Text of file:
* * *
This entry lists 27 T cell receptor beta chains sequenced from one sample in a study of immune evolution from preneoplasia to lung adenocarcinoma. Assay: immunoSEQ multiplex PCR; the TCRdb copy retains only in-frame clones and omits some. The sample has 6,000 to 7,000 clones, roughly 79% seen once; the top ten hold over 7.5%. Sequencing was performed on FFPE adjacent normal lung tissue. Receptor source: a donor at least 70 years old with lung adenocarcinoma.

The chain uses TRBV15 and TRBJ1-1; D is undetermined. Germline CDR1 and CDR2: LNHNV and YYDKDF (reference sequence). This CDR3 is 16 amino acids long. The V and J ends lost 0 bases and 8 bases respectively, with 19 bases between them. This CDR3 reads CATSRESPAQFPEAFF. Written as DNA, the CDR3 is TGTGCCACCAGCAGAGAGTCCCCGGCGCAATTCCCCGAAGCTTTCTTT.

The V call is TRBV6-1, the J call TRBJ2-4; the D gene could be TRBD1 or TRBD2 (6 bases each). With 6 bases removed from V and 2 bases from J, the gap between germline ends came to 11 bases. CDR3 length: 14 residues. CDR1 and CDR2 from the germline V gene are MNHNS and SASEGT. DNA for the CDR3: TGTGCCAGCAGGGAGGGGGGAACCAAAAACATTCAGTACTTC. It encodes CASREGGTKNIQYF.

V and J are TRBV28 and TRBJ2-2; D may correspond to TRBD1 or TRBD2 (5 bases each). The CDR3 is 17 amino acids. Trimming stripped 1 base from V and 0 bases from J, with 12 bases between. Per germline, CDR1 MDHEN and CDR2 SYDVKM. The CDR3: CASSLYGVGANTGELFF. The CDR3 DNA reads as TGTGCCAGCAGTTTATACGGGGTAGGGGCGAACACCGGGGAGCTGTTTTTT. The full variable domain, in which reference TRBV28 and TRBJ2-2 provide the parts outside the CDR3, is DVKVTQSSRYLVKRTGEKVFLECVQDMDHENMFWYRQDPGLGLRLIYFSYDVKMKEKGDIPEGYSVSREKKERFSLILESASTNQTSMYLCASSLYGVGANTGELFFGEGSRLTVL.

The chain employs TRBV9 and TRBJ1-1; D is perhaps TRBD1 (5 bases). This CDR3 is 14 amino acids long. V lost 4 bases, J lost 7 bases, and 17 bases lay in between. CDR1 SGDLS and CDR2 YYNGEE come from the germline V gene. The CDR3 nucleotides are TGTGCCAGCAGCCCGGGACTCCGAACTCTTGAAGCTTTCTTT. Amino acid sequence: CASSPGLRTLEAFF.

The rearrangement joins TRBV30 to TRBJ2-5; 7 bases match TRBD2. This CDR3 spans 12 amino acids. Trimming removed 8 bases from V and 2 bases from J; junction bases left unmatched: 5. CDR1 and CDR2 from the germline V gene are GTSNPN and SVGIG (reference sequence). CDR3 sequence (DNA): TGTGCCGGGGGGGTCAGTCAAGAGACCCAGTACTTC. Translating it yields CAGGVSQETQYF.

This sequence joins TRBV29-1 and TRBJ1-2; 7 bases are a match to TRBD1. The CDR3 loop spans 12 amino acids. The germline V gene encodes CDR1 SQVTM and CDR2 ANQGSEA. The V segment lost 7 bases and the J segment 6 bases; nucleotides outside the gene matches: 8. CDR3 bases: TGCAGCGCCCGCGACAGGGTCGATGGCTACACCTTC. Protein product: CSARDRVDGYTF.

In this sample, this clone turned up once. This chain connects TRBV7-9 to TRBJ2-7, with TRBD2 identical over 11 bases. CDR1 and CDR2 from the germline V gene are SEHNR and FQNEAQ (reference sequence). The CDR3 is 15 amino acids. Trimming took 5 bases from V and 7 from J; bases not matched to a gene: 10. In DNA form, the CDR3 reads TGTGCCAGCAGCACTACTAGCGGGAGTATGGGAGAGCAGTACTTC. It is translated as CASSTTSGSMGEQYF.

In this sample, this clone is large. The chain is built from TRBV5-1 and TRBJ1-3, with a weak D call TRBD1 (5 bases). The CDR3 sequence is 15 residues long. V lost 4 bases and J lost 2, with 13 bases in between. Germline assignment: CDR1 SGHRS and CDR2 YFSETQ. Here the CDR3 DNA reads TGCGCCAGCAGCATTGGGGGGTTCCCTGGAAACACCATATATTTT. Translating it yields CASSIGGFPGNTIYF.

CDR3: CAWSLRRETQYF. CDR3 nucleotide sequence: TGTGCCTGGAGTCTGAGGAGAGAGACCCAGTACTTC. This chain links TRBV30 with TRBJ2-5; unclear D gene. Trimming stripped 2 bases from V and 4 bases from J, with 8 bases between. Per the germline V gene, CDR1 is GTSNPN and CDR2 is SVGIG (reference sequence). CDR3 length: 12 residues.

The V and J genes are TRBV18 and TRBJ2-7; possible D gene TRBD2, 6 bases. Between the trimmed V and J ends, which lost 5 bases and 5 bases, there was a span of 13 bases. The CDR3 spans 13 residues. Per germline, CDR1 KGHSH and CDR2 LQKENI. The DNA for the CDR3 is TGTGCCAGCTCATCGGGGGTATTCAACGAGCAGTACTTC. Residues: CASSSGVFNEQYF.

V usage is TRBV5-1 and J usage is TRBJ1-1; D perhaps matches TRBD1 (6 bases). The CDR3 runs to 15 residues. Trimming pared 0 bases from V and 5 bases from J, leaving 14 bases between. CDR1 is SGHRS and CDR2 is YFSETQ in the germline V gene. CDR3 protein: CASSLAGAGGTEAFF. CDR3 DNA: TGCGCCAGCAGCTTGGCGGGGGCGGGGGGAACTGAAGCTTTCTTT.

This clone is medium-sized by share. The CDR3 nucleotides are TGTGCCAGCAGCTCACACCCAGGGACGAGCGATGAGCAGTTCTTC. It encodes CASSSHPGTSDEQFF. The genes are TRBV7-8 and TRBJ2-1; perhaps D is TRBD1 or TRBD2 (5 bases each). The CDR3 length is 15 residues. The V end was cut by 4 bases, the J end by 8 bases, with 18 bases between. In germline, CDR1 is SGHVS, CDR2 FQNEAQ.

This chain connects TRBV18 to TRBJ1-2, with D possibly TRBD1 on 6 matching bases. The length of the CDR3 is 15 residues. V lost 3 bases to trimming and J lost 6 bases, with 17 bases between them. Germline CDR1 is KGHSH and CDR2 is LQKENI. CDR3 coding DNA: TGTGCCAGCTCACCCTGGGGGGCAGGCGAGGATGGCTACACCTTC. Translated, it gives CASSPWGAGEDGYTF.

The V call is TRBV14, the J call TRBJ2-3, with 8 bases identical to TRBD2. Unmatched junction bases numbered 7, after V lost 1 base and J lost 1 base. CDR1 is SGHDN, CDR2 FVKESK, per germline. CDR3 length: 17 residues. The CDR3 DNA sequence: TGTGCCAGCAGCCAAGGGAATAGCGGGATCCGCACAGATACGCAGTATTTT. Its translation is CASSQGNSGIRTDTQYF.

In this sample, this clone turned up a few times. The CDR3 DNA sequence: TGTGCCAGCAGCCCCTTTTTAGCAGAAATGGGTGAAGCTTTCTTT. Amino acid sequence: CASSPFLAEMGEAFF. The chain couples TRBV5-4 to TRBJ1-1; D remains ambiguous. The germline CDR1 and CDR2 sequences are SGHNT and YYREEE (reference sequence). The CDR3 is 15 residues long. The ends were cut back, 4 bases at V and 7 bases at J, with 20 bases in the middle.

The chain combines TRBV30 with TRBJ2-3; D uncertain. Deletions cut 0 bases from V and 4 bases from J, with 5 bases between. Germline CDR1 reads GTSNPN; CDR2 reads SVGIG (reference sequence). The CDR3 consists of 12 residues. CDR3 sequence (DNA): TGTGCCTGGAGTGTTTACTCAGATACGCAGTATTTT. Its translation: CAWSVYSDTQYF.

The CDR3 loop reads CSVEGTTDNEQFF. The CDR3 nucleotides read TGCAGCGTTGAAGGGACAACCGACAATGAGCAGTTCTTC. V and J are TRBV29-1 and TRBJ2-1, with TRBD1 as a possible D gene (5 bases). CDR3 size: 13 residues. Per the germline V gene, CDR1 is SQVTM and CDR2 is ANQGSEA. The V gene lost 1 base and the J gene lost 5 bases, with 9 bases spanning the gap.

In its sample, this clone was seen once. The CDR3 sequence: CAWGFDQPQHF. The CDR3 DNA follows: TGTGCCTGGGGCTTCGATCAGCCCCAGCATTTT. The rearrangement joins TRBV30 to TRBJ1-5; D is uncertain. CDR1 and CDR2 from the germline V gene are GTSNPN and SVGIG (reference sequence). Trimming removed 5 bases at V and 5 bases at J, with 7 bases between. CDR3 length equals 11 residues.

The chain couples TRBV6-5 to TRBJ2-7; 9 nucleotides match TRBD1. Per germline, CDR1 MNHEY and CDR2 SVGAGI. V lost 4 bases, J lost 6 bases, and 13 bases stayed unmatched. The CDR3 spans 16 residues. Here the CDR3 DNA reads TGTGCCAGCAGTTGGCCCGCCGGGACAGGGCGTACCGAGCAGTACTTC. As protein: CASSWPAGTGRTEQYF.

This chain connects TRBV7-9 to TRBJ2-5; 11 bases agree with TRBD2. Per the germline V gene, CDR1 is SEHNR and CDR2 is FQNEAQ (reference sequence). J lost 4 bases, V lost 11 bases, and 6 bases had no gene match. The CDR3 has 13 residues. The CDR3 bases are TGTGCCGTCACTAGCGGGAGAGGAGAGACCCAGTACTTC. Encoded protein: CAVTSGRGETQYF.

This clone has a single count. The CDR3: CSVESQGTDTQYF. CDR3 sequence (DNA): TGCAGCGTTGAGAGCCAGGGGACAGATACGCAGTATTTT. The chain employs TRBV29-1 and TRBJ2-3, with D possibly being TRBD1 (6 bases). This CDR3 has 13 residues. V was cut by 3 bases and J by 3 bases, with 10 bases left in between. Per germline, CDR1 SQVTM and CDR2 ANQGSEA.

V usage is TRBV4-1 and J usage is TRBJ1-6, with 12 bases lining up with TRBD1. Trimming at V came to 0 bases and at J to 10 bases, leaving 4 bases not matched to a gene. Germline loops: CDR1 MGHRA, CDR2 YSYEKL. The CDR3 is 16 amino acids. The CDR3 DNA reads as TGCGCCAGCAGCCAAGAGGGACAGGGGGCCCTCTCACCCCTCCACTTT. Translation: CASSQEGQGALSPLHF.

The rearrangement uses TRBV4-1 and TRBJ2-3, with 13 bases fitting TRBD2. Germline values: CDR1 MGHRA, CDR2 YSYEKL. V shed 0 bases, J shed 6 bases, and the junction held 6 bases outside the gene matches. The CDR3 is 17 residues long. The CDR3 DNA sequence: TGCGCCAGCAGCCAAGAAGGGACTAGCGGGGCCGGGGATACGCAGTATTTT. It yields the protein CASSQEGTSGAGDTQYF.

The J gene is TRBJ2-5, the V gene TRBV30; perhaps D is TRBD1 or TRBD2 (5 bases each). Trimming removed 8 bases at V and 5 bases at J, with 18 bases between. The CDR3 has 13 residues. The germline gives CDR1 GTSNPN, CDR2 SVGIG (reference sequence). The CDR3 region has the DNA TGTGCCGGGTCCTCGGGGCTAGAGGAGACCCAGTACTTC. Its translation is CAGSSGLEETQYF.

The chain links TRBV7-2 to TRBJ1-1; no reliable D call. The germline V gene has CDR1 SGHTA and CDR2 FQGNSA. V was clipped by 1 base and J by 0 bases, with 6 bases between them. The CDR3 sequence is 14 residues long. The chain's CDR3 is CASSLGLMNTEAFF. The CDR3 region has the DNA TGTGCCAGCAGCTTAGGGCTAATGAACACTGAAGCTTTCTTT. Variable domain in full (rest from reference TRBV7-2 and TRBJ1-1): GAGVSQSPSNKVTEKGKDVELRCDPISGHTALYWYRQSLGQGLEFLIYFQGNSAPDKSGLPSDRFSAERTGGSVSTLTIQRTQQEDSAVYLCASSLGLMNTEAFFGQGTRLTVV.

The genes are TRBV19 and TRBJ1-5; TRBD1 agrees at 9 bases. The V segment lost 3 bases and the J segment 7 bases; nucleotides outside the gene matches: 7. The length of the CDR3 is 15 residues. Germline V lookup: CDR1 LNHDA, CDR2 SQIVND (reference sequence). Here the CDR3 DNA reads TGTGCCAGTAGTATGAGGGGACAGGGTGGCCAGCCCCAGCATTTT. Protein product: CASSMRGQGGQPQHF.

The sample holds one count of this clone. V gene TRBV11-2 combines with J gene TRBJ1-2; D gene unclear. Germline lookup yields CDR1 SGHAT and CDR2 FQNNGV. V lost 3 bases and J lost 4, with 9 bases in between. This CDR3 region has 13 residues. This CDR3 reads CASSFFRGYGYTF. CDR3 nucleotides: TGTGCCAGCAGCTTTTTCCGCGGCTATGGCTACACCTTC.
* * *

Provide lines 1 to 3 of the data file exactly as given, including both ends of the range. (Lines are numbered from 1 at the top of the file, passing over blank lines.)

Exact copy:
This entry lists 27 T cell receptor beta chains sequenced from one sample in a study of immune evolution from preneoplasia to lung adenocarcinoma. Assay: immunoSEQ multiplex PCR; the TCRdb copy retains only in-frame clones and omits some. The sample has 6,000 to 7,000 clones, roughly 79% seen once; the top ten hold over 7.5%. Sequencing was performed on FFPE adjacent normal lung tissue. Receptor source: a donor at least 70 years old with lung adenocarcinoma.

The chain uses TRBV15 and TRBJ1-1; D is undetermined. Germline CDR1 and CDR2: LNHNV and YYDKDF (reference sequence). This CDR3 is 16 amino acids long. The V and J ends lost 0 bases and 8 bases respectively, with 19 bases between them. This CDR3 reads CATSRESPAQFPEAFF. Written as DNA, the CDR3 is TGTGCCACCAGCAGAGAGTCCCCGGCGCAATTCCCCGAAGCTTTCTTT.

The V call is TRBV6-1, the J call TRBJ2-4; the D gene could be TRBD1 or TRBD2 (6 bases each). With 6 bases removed from V and 2 bases from J, the gap between germline ends came to 11 bases. CDR3 length: 14 residues. CDR1 and CDR2 from the germline V gene are MNHNS and SASEGT. DNA for the CDR3: TGTGCCAGCAGGGAGGGGGGAACCAAAAACATTCAGTACTTC. It encodes CASREGGTKNIQYF.